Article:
The Mystery of the Origin of Life on Earth Can Be Decipher with New Clues

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After new researchers, the scientists are founding out that Cyanide with Carbon Monoxide (CO) is binding with Iron and they are forming stable compounds found in the meteorites. The scientists are working with NASA or discovering compounds that are containing Iron, Cyanide, and Carbon Monoxide in some meteorites that are rich in Carbon. With this discovery, they think that they found the secrets of the origin of life on Earth.

In meteorites are found extraterrestrial compounds which are similar to the active site of Hydrogenases. These are actually enzymes that have the purpose of providing energy to bacteria and Achaea, and after that, they are breaking the Hydrogen gas (H2) down.

All these results are published in the journal Nature Communications, and they suggest that all of these compounds were present on Earth way before life began. That time of the beginning of Earth was a period when, and the atmosphere was hydrogen-rich.

The Mystery of the Origin of Life on Earth Can Be Decipher with New Clues

Besides that, Cyanide was at that time an essential compound for the molecules necessary for building a life. Cyanide is composed of a Carbon atom and a Nitrogen atom, bonding together, and be the essential factor for the origin of life. Further, the non-biological synthesis of some organic compounds, such as Amino Acids and Nucleobases, are the ones that are building blocks of Proteins and Nucleic Acids. All forms of life use Proteins and Nucleic Acids.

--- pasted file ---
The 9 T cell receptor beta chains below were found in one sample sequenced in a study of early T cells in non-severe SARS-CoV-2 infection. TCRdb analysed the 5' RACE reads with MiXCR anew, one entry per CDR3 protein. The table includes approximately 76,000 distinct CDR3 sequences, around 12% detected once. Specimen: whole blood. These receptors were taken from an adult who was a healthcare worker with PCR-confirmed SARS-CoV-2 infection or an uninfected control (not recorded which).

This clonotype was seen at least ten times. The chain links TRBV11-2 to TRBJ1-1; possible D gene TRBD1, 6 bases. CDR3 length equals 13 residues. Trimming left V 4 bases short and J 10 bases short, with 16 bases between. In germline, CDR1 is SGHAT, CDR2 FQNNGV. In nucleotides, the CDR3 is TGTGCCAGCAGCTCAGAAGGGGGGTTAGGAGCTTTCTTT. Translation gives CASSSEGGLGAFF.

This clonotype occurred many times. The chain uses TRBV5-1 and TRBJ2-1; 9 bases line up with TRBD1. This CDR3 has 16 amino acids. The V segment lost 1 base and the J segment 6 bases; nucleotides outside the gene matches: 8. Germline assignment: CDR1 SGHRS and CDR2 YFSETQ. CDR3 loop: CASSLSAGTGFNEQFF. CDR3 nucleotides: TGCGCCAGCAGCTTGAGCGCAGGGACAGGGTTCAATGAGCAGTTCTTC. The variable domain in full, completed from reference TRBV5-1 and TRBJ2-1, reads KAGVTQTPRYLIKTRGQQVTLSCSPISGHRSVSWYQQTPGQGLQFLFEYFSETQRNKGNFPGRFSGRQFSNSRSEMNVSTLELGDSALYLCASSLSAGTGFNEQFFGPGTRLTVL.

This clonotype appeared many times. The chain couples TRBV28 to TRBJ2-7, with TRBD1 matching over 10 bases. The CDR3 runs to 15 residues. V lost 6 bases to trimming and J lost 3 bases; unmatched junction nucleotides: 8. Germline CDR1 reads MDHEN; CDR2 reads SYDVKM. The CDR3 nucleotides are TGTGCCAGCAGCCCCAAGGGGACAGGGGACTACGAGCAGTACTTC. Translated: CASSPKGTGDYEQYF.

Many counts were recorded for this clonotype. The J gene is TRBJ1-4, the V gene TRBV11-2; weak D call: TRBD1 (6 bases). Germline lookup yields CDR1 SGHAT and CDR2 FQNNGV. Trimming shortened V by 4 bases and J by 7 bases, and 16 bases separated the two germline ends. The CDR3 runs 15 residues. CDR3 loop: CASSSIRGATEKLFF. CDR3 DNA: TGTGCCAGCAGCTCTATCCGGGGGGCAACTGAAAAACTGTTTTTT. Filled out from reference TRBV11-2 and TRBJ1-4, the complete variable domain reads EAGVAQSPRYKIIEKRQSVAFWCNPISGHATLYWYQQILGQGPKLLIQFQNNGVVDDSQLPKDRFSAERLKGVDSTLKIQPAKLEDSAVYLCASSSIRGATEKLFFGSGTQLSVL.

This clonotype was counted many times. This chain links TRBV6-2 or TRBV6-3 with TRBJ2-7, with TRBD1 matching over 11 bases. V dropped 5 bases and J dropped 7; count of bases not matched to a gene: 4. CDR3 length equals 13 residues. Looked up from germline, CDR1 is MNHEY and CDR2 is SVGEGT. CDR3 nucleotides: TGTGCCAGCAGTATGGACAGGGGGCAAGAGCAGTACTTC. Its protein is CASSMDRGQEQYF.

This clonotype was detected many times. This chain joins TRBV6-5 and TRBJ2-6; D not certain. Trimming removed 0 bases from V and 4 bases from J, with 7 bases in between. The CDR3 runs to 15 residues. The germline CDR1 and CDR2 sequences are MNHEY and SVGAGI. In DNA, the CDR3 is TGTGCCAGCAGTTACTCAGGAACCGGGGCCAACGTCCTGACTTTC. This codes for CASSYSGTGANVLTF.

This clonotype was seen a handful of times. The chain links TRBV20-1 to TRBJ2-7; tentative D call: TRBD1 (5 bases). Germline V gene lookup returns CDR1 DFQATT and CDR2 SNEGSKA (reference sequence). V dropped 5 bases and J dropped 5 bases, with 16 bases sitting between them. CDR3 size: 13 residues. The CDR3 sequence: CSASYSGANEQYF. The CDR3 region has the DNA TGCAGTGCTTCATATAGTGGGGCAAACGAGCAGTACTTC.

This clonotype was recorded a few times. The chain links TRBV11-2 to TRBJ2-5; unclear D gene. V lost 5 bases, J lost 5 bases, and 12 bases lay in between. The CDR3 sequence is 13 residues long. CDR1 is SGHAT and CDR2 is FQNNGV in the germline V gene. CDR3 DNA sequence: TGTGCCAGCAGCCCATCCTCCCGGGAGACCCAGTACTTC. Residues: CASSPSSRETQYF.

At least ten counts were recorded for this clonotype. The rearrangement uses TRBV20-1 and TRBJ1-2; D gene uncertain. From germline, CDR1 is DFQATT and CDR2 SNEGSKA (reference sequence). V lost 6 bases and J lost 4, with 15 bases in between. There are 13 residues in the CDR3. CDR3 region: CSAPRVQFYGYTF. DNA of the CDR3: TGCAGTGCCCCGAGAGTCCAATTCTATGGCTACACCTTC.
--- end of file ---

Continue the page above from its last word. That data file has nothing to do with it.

Also, Karen Smith, who works as a senior research scientist for Boise State University in the U.S, alongside with Mike Callahan, an assistant professor at Boise State, is developing analytical methods for extracting and measuring ancient traces of Cyanide in some meteorites. They tested other types of meteors as well, such as the ones from Mars, but these don’t have Cyanide.

Finally, the study discovered that Cyanide with Carbon Monoxide (CO) is binding with Iron, and they form stable compounds in these meteorites. The research shows that Cyano-Carbonyl is similar to the sites full of Hydrogenases; even the structure is different. The scientists are still wondering if there is a link between the tow and maybe the Cyano-Carbonyl is a precursor of the active sites.

Doris’s passion for writing started to take shape in college where she was editor-in-chief of the college newspaper. Even though she ended up working in IT for more than 7 years, she’s now back to what he always enjoyed doing. With a true passion for technology, Doris mostly covers tech-related topics.